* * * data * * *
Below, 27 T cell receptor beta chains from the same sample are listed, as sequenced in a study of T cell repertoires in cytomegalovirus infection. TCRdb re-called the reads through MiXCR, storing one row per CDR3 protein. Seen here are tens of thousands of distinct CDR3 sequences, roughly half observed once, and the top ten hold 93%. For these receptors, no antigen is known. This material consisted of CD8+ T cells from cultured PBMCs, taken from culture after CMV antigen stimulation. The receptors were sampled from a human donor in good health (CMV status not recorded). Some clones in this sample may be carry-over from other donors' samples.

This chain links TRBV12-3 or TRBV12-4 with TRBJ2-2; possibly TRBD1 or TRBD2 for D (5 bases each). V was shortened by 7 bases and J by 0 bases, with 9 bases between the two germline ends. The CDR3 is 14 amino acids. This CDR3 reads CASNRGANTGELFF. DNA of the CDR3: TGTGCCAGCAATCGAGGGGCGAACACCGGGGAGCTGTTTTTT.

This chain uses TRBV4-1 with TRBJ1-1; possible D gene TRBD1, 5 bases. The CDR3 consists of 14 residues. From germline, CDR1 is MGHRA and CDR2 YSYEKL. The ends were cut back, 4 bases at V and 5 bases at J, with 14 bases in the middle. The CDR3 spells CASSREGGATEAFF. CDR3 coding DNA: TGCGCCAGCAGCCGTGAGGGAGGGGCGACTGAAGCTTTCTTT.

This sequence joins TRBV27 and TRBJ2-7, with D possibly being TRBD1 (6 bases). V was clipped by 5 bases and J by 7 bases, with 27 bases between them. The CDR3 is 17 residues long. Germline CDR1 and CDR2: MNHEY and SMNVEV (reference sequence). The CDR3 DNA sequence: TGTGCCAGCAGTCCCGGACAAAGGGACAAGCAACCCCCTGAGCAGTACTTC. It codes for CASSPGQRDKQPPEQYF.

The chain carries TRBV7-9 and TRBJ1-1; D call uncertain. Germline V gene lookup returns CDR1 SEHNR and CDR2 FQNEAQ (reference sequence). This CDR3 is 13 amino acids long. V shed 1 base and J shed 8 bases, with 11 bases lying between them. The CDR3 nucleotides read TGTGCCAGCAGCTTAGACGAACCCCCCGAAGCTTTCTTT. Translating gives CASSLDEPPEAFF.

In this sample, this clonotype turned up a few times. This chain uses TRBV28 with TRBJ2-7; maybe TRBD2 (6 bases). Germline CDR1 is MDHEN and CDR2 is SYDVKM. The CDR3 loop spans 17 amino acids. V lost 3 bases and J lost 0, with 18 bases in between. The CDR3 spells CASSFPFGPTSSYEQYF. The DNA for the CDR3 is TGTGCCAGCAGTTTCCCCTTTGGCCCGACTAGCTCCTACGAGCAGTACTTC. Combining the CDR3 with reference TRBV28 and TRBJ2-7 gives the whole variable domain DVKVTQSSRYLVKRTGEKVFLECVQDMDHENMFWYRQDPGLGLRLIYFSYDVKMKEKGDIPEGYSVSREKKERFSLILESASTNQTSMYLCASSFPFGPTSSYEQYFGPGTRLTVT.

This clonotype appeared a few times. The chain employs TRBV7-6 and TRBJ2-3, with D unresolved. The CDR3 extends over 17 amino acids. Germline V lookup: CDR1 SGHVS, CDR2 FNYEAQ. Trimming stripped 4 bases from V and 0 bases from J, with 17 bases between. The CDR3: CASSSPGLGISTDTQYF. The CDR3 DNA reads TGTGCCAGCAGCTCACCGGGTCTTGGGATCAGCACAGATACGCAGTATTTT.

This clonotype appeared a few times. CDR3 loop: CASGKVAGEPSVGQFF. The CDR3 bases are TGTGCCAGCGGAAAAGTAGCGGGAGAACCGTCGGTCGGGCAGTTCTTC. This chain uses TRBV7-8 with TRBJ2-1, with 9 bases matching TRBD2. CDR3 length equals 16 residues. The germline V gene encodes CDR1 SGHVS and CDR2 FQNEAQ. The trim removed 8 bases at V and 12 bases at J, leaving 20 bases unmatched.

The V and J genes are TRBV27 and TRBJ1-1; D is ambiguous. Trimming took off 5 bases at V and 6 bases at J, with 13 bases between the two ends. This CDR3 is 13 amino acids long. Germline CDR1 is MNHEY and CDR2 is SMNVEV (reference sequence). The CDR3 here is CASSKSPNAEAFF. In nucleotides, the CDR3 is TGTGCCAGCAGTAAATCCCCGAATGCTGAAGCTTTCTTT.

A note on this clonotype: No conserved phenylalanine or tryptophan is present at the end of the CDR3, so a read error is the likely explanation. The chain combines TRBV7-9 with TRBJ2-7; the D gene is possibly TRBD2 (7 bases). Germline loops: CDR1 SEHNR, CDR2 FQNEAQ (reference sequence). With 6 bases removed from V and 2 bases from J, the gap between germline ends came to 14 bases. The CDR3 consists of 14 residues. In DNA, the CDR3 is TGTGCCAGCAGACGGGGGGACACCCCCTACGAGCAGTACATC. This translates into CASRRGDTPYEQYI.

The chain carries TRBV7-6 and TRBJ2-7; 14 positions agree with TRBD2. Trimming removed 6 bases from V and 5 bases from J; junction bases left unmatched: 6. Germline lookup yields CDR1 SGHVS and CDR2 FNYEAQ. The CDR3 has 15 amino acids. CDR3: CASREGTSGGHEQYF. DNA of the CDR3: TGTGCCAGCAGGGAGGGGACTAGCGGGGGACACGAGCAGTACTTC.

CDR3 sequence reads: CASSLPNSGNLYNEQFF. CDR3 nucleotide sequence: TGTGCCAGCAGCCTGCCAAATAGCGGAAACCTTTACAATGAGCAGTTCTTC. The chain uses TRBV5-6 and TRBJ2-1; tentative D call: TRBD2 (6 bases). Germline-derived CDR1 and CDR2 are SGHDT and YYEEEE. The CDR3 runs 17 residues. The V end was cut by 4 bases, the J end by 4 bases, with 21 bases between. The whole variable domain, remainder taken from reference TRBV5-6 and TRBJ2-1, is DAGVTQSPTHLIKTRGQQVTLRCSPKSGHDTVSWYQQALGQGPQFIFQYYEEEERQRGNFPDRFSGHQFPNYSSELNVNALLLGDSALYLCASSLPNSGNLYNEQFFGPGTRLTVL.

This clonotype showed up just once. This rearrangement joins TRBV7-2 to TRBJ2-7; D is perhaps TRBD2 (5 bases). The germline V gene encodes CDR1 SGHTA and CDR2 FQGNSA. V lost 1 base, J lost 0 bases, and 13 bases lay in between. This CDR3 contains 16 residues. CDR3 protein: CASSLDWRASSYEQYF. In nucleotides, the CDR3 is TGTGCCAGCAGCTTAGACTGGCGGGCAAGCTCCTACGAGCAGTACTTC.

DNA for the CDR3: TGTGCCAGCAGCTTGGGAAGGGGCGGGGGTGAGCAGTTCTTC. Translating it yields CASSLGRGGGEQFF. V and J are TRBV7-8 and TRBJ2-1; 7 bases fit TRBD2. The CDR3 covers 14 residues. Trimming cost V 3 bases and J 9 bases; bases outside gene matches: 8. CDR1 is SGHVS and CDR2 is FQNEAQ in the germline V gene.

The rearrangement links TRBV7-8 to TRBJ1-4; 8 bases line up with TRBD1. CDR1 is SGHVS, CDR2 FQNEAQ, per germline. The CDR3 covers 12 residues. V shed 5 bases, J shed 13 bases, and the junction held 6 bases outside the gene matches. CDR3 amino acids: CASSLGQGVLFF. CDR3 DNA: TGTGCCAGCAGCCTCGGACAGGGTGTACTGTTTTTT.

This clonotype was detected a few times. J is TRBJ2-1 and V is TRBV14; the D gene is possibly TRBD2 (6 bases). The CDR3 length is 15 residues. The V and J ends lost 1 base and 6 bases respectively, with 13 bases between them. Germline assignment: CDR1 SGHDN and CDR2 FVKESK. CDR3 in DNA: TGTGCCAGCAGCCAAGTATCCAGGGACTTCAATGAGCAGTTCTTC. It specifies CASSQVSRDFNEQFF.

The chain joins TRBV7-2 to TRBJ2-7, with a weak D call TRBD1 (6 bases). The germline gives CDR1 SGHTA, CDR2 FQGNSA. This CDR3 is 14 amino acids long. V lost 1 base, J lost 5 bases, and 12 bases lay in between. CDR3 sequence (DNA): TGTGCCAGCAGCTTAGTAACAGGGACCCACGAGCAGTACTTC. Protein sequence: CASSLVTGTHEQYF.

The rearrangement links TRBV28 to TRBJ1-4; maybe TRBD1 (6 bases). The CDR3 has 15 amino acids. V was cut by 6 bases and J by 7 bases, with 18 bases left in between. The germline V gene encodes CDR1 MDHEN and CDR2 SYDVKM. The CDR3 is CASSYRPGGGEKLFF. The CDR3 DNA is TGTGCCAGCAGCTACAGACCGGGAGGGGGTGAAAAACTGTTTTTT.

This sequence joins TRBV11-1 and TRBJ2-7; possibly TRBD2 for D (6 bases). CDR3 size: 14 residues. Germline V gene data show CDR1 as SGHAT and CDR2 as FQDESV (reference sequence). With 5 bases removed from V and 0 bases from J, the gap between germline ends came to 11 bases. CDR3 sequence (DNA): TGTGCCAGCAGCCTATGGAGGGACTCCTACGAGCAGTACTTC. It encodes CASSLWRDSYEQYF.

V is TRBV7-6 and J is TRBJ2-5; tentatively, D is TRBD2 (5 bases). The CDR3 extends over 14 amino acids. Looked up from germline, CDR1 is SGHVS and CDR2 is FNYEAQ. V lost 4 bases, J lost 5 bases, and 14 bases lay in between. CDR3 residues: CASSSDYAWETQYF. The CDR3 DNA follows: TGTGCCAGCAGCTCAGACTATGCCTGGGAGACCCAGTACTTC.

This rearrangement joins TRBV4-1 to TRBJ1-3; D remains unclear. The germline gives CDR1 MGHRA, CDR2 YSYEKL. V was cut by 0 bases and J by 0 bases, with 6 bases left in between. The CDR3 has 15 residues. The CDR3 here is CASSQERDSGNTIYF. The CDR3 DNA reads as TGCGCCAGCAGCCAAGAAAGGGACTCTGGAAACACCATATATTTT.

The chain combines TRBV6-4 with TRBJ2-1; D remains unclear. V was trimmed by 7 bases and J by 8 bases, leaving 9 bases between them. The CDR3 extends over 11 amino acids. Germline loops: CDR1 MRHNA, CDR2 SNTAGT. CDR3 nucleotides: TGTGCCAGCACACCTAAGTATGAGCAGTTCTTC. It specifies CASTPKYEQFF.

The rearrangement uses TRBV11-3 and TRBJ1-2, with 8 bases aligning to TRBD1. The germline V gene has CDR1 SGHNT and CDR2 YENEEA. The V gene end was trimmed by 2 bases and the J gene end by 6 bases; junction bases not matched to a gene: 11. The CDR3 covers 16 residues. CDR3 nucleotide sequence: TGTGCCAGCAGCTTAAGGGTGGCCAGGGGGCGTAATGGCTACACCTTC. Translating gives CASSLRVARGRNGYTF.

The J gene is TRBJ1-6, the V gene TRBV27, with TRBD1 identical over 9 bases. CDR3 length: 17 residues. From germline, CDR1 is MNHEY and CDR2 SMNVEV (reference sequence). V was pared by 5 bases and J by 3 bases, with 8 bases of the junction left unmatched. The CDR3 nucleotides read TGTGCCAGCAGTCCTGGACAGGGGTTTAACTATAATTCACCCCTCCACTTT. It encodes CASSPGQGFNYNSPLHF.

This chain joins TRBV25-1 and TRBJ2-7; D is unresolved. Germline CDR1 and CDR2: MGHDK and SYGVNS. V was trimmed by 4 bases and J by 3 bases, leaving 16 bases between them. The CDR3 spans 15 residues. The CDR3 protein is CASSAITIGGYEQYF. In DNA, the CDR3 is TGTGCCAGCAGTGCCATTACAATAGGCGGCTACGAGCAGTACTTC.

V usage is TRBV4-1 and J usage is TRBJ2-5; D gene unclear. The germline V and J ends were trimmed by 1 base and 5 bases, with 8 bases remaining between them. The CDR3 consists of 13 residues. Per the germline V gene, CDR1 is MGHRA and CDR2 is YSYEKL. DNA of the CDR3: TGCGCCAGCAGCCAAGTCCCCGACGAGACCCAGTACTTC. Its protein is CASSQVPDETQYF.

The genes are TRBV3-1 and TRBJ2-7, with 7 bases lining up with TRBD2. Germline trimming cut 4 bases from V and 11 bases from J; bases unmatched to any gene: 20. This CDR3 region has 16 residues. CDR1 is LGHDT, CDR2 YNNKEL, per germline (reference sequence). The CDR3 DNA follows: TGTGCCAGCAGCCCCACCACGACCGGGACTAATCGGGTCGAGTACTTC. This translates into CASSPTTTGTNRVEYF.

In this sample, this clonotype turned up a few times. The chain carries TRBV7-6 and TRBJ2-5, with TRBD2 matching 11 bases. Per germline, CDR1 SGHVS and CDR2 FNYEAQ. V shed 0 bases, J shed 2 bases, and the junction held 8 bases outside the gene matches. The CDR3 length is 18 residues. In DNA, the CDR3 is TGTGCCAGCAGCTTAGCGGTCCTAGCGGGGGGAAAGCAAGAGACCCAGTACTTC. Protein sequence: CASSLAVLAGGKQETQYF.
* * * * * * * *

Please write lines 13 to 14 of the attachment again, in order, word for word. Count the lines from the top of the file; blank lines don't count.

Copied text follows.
This clonotype showed up just once. This rearrangement joins TRBV7-2 to TRBJ2-7; D is perhaps TRBD2 (5 bases). The germline V gene encodes CDR1 SGHTA and CDR2 FQGNSA. V lost 1 base, J lost 0 bases, and 13 bases lay in between. This CDR3 contains 16 residues. CDR3 protein: CASSLDWRASSYEQYF. In nucleotides, the CDR3 is TGTGCCAGCAGCTTAGACTGGCGGGCAAGCTCCTACGAGCAGTACTTC.

DNA for the CDR3: TGTGCCAGCAGCTTGGGAAGGGGCGGGGGTGAGCAGTTCTTC. Translating it yields CASSLGRGGGEQFF. V and J are TRBV7-8 and TRBJ2-1; 7 bases fit TRBD2. The CDR3 covers 14 residues. Trimming cost V 3 bases and J 9 bases; bases outside gene matches: 8. CDR1 is SGHVS and CDR2 is FQNEAQ in the germline V gene.